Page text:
An examination of whether accountability mechanisms in global environmental governance that focus on monitoring and enforcement necessarily lead to better governance and better environmental outcomes.
The rapid development of global environmental governance has been accompanied by questions of accountability. Efforts to address what has been called “a culture of unaccountability” include greater transparency, public justification for governance decisions, and the establishment of monitoring and enforcement procedures. And yet, as this volume shows, these can lead to an “accountability trap”—a focus on accountability measures rather than improved environmental outcomes. Through analyses and case studies, the contributors consider how accountability is being used within global environmental governance and if the proliferation of accountability tools enables governance to better address global environmental deterioration. Examining public, private, voluntary, and hybrid types of global environmental governance, the volume shows that the different governance goals of the various actors shape the accompanying accountability processes. These goals—from serving constituents to reaping economic benefits—determine to whom and for what the actors must account.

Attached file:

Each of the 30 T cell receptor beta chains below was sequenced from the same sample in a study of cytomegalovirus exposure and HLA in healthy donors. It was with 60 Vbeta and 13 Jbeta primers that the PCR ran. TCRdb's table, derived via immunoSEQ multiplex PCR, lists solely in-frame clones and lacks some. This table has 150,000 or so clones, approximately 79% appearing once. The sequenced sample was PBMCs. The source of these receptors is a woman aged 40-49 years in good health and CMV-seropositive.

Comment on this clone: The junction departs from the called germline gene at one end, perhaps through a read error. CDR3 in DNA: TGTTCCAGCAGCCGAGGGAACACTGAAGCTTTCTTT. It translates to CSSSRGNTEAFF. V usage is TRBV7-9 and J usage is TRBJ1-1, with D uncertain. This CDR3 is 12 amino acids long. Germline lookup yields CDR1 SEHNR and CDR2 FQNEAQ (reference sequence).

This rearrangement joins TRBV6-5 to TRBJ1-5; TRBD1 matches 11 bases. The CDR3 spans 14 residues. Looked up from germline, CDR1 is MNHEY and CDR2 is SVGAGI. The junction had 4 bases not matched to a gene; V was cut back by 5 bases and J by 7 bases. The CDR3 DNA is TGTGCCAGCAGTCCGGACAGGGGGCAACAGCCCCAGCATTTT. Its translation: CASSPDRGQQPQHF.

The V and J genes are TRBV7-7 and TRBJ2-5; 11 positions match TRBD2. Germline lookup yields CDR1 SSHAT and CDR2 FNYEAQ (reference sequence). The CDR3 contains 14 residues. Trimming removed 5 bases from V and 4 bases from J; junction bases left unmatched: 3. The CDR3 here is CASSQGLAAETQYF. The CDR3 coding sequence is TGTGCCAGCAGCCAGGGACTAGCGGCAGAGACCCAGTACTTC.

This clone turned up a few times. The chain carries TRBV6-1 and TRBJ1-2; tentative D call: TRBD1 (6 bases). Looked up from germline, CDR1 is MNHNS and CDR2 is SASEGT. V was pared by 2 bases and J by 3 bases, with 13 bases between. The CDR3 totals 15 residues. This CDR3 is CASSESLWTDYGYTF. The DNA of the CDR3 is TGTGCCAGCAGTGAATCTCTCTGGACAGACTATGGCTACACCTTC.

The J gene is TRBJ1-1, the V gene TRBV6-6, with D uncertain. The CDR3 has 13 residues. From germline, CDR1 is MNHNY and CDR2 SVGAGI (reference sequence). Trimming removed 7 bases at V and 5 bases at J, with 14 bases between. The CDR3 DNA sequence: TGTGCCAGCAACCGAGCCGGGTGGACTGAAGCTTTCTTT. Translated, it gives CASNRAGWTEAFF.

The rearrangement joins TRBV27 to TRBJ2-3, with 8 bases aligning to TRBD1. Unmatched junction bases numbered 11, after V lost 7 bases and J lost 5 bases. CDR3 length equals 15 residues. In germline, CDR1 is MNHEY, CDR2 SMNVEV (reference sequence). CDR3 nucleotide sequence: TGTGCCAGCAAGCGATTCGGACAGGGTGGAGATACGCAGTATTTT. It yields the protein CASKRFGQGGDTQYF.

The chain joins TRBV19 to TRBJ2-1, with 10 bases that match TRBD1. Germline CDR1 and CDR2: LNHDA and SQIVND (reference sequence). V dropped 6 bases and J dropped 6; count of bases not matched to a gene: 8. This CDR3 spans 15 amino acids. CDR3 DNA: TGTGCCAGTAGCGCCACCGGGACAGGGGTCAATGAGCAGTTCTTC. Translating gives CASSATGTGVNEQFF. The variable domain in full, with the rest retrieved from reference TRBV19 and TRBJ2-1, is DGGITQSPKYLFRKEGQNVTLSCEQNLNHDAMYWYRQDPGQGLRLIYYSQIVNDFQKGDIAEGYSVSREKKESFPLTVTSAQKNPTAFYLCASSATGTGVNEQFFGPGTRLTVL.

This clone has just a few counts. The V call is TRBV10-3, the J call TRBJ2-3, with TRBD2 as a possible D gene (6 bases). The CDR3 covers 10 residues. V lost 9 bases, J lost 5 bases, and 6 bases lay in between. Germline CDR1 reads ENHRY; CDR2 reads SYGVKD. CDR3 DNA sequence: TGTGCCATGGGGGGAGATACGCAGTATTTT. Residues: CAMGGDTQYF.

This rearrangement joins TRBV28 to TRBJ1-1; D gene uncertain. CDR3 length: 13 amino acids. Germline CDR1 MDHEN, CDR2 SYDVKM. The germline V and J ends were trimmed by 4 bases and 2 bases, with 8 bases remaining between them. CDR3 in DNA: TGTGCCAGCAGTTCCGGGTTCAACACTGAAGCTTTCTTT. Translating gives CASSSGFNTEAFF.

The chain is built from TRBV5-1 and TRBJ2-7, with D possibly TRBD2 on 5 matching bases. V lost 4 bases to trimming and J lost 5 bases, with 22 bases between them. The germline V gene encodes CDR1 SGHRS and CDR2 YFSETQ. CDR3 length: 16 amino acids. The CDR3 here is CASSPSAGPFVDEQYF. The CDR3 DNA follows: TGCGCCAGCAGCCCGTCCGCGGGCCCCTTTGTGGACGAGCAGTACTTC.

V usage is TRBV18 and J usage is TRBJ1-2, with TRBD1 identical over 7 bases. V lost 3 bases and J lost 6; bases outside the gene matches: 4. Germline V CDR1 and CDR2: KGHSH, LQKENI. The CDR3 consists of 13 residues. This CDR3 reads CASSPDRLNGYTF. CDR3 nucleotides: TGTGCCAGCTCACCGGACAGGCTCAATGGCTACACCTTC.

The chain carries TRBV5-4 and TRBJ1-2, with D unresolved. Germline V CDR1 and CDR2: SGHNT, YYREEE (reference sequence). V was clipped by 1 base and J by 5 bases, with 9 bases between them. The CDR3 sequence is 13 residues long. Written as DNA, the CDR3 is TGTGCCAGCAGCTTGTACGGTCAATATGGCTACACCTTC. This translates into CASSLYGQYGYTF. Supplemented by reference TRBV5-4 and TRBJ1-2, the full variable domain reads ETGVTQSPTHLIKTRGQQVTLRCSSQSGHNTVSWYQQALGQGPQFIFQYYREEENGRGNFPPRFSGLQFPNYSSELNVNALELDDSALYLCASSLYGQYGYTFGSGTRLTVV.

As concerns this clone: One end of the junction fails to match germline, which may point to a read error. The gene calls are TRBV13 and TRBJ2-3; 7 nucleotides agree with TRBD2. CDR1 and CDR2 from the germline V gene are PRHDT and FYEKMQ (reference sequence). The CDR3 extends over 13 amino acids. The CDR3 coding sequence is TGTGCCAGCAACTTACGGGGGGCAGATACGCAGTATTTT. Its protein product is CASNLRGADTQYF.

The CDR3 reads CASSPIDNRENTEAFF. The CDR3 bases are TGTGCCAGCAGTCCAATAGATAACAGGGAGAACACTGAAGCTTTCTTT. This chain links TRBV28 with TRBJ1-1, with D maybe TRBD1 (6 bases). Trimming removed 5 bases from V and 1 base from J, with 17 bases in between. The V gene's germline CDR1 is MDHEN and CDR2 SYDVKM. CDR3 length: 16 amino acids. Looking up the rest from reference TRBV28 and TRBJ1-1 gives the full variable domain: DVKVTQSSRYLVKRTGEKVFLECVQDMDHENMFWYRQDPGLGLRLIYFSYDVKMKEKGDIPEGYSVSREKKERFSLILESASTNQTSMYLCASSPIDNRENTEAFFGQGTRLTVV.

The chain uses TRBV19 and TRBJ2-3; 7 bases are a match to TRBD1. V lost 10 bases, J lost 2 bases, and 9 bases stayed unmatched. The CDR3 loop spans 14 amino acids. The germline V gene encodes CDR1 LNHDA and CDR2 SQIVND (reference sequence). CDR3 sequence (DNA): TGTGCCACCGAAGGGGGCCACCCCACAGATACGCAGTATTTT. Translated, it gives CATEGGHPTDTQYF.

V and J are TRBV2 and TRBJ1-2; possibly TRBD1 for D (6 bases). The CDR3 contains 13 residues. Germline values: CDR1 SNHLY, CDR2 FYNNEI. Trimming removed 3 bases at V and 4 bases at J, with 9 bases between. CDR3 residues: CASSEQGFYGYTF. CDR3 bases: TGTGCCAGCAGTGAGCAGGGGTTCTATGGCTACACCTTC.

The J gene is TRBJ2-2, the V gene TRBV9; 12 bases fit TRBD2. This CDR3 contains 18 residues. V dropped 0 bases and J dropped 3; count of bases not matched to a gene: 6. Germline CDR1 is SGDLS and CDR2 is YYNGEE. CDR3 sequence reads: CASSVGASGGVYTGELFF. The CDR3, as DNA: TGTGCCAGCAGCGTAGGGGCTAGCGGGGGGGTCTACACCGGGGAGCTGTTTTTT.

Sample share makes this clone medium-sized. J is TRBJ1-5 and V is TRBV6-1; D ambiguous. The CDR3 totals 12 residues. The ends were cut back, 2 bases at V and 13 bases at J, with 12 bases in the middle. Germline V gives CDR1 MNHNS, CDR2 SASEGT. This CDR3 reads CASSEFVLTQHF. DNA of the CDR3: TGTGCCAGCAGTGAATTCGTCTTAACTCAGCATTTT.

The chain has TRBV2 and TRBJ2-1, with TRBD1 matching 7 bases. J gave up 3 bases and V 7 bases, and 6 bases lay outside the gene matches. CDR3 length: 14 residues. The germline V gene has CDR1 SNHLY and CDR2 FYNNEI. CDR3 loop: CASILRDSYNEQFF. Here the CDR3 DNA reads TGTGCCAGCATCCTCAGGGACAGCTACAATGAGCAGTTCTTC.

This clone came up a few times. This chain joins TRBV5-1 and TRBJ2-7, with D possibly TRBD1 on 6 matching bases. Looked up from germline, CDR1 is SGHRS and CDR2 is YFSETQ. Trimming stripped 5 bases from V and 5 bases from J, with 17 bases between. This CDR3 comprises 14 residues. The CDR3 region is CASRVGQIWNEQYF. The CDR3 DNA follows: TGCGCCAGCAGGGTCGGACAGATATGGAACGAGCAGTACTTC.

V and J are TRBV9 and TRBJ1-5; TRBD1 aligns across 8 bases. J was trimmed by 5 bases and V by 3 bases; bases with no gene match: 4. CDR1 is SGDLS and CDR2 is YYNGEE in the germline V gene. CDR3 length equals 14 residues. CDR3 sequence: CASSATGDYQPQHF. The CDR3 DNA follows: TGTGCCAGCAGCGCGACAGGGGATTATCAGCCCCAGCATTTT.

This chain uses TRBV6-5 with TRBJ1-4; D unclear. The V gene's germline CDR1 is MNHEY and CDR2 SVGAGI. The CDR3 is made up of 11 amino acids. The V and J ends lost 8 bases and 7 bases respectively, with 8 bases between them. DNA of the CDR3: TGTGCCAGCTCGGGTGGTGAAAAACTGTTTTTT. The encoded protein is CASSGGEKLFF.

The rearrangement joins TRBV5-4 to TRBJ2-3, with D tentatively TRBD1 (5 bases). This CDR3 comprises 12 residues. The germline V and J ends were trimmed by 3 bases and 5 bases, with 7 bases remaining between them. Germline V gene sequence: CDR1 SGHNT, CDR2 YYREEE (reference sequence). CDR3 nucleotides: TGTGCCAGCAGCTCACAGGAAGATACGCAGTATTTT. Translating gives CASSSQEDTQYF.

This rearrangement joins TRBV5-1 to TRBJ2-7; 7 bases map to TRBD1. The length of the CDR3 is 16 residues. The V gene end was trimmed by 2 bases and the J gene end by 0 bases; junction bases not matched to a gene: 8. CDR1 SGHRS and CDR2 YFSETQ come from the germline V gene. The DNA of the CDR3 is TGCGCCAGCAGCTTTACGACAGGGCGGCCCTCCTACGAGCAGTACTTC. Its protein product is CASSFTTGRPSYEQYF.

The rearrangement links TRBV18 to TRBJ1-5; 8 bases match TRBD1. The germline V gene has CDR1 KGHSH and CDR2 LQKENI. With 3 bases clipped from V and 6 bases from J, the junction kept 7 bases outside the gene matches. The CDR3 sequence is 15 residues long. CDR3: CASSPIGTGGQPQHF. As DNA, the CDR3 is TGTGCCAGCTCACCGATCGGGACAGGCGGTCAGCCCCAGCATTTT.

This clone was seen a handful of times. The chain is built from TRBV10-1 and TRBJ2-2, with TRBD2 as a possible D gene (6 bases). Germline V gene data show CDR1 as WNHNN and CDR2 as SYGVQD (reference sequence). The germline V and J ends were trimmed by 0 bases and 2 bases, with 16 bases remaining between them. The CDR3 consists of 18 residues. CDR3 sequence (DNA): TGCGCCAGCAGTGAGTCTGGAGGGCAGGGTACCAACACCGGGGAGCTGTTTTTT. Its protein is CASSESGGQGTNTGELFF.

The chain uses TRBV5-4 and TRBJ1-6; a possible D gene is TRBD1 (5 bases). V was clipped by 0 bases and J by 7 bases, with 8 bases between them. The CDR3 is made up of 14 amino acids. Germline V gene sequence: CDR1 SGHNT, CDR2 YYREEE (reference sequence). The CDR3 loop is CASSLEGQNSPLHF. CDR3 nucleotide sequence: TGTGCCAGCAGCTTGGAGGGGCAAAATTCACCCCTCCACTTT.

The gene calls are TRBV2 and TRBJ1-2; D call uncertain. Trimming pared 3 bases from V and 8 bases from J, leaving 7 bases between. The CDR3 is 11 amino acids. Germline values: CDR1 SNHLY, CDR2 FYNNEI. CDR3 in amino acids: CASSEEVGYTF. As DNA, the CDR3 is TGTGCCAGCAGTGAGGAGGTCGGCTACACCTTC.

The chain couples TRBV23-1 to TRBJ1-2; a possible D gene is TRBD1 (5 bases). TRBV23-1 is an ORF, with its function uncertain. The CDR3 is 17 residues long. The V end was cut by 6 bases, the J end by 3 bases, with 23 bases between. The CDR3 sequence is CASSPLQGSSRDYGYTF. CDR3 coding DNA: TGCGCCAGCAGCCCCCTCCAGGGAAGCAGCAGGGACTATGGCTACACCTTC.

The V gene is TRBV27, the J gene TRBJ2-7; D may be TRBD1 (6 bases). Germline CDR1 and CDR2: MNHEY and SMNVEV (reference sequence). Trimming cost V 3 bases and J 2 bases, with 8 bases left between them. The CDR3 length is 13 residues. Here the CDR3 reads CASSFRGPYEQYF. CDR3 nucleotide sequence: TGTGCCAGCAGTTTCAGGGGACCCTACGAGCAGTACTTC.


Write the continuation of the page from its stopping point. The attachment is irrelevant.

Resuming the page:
After laying out a theoretical framework for its analyses, the book addresses governance in the key areas of climate change, biodiversity, fisheries, and trade and global value chains. The contributors find that normative biases shape accountability processes, and they explore the potential of feedback mechanisms between institutions and accountability rules for enabling better governance and better environmental outcomes.
Contributors Graeme Auld, Cristina Balboa, Lieke Brouwer, Lorraine Elliott, Lars H. Gulbrandsen, Teresa Kramarz, Susan Park, Philipp Pattberg, William H. Schaedla, Hamish van der Ven, Oscar Widerberg